NEREUS, in Greek mythology, the eldest son of Pontus and Gaea, and father of the fifty Nereids.
1 33, 337-37 o) the son of Uranus and Gaea, the husband of Tethys, father of 3000 streams and 4000 ocean nymphs.
PHORCYS (PHORCUS, PHORCYN), in Greek mythology, son of Pontus (Sea) and Gaea (Earth), father of the Graeae, the Gorgons, Scylla, and Ladon (the dragon that guarded the golden apples of the Hesperides).
URANUS (Heaven), in Greek mythology, the husband of Gaea (Earth), and father of Cronus (Saturn) and other deities.
In Hesiod (Theogony, 264) they are the three sons of Uranus and Gaea - Brontes, Steropes and Arges, - storm-gods belonging to the family of the Titans, who furnished Zeus with thunder and lightning out of gratitude for his having released them from Tartarus.
ACHERON, in Greek mythology, the son of Gaea or Demeter.
Speaking generally, it was regarded as the symbol of inexhaustible riches and plenty, and became the attribute of various divinities (Hades, Gaea, Demeter, Cybele, Hermes), and of rivers (the Nile) as fertilizers of the land.
TARTARUS, in Greek mythology, the son of Aether and Gaea, father of Typhoeus and the giants.
In Greek mythology the term was specially applied to the stone supposed to have been swallowed by Cronus (who feared misfortune from his own children) in mistake for his infant son Zeus, for whom it had been substituted by Uranus and Gaea, his wife's parents (Etymologicum Magnum, s.v.).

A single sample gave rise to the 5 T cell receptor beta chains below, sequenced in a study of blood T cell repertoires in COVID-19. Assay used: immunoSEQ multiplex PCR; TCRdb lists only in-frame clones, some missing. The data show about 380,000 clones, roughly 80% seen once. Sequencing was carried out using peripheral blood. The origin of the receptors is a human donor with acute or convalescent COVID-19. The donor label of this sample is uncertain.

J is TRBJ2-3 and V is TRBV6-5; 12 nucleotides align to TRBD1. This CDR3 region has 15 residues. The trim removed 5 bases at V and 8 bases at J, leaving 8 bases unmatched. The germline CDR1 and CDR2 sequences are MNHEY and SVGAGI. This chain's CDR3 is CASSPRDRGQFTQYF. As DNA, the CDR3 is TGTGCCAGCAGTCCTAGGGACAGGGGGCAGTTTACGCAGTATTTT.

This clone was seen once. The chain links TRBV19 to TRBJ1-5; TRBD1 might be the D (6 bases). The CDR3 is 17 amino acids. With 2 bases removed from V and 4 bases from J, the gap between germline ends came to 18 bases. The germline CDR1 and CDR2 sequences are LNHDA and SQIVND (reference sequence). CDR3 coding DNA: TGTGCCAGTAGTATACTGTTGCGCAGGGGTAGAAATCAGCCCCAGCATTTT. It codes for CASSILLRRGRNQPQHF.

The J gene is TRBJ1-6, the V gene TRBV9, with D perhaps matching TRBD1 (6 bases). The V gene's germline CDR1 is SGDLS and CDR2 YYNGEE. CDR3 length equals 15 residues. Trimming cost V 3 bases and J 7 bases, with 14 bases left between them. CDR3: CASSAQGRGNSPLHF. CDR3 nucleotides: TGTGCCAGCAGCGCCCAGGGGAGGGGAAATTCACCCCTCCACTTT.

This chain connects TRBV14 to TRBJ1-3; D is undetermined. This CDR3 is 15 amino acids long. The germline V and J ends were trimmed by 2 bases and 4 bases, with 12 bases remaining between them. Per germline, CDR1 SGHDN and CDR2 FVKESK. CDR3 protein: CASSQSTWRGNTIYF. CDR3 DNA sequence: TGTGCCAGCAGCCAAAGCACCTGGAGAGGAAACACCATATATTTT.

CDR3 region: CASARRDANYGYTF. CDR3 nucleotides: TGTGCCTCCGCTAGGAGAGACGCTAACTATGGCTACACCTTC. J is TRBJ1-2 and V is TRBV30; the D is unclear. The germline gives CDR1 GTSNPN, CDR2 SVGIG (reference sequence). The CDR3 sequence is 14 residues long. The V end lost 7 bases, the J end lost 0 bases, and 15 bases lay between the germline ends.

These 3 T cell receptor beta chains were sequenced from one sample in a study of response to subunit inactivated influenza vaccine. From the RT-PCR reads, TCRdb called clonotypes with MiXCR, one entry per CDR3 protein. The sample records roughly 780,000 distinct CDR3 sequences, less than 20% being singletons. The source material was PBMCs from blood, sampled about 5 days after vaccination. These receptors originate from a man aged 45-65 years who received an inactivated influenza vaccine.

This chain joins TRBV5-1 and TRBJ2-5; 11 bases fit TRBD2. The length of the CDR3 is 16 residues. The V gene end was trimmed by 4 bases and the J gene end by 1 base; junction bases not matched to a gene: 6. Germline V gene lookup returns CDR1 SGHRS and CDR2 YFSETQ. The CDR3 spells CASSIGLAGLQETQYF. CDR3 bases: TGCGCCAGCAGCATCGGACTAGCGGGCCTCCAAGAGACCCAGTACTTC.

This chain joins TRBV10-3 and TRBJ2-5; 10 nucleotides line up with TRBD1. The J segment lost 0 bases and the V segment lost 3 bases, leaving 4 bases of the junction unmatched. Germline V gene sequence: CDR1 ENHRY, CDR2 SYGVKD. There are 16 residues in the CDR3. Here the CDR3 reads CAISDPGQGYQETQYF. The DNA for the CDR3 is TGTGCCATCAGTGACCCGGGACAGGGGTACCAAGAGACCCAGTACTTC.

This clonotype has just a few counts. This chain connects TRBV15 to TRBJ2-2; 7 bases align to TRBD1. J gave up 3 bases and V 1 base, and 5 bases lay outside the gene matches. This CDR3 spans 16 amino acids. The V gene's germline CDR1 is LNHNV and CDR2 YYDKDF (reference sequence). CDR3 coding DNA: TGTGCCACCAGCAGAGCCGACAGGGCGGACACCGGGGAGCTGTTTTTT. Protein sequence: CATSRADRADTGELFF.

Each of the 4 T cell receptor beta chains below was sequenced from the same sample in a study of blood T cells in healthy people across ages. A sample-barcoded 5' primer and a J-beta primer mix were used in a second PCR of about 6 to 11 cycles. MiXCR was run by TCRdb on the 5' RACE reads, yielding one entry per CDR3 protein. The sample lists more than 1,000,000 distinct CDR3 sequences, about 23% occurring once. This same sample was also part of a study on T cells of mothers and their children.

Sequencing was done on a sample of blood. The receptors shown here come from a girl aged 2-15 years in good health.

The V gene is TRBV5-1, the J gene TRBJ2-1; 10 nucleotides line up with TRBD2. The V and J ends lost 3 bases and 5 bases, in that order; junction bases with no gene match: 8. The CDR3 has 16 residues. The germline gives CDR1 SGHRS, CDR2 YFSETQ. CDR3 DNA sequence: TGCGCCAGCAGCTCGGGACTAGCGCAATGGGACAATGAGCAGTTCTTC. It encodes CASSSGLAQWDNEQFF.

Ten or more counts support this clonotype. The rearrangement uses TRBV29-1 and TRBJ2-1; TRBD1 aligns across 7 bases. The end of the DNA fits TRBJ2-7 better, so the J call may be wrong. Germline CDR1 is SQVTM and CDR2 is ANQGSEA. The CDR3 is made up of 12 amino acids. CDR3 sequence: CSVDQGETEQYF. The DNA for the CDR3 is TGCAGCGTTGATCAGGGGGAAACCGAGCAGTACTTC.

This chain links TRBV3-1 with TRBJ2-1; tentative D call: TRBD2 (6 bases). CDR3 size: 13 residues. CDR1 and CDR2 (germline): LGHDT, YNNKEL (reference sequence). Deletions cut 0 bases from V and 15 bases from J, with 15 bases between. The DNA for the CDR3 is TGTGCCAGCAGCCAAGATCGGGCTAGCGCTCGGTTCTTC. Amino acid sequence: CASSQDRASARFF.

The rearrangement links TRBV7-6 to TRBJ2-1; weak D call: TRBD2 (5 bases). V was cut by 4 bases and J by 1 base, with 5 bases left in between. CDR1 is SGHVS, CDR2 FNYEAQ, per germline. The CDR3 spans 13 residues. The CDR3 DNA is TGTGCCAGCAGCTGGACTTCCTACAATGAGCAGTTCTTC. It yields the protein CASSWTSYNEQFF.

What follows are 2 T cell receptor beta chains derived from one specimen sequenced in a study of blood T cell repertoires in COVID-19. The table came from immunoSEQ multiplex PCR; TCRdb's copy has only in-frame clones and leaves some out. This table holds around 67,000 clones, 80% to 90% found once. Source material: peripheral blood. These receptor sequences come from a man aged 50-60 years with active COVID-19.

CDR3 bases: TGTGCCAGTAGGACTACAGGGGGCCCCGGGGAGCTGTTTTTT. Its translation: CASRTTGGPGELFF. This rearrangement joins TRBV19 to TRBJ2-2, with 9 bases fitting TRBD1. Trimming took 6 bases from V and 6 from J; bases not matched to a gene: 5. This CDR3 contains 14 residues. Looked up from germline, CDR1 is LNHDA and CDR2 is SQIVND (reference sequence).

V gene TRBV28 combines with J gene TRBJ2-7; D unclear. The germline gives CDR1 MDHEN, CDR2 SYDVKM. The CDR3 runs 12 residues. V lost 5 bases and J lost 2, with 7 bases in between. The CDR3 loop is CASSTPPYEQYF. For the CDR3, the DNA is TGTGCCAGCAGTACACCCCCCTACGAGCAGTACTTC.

The Attic tradition, reproduced in Euripides (Ion 1002), regarded the Gorgon as a monster, produced by Gaea to aid her sons the giants against the gods and slain by Athena (the passage is a locus classicus on the aegis of Athena).
She was beloved by Apollo, and when pursued by him was changed by her mother Gaea into a laurel tree sacred to the god (Ovid, Metam.
Then followed the wars between Zeus and the gods he had rescued from the maw of Cronus against the gods of the elder branch, the children of Uranus and Gaea - Heaven and Earth.
In the beginning (as in the Greek myths of Uranus and Gaea), Heaven (Rangi, conceived of as a person) was indissolubly united to his wife Earth (Papa), and between them they begat gods which necessarily dwelt in darkness.
TYPHON (TYPHAON, TYPHOEUS), in Greek mythology, youngest son of Gaea and Tartarus.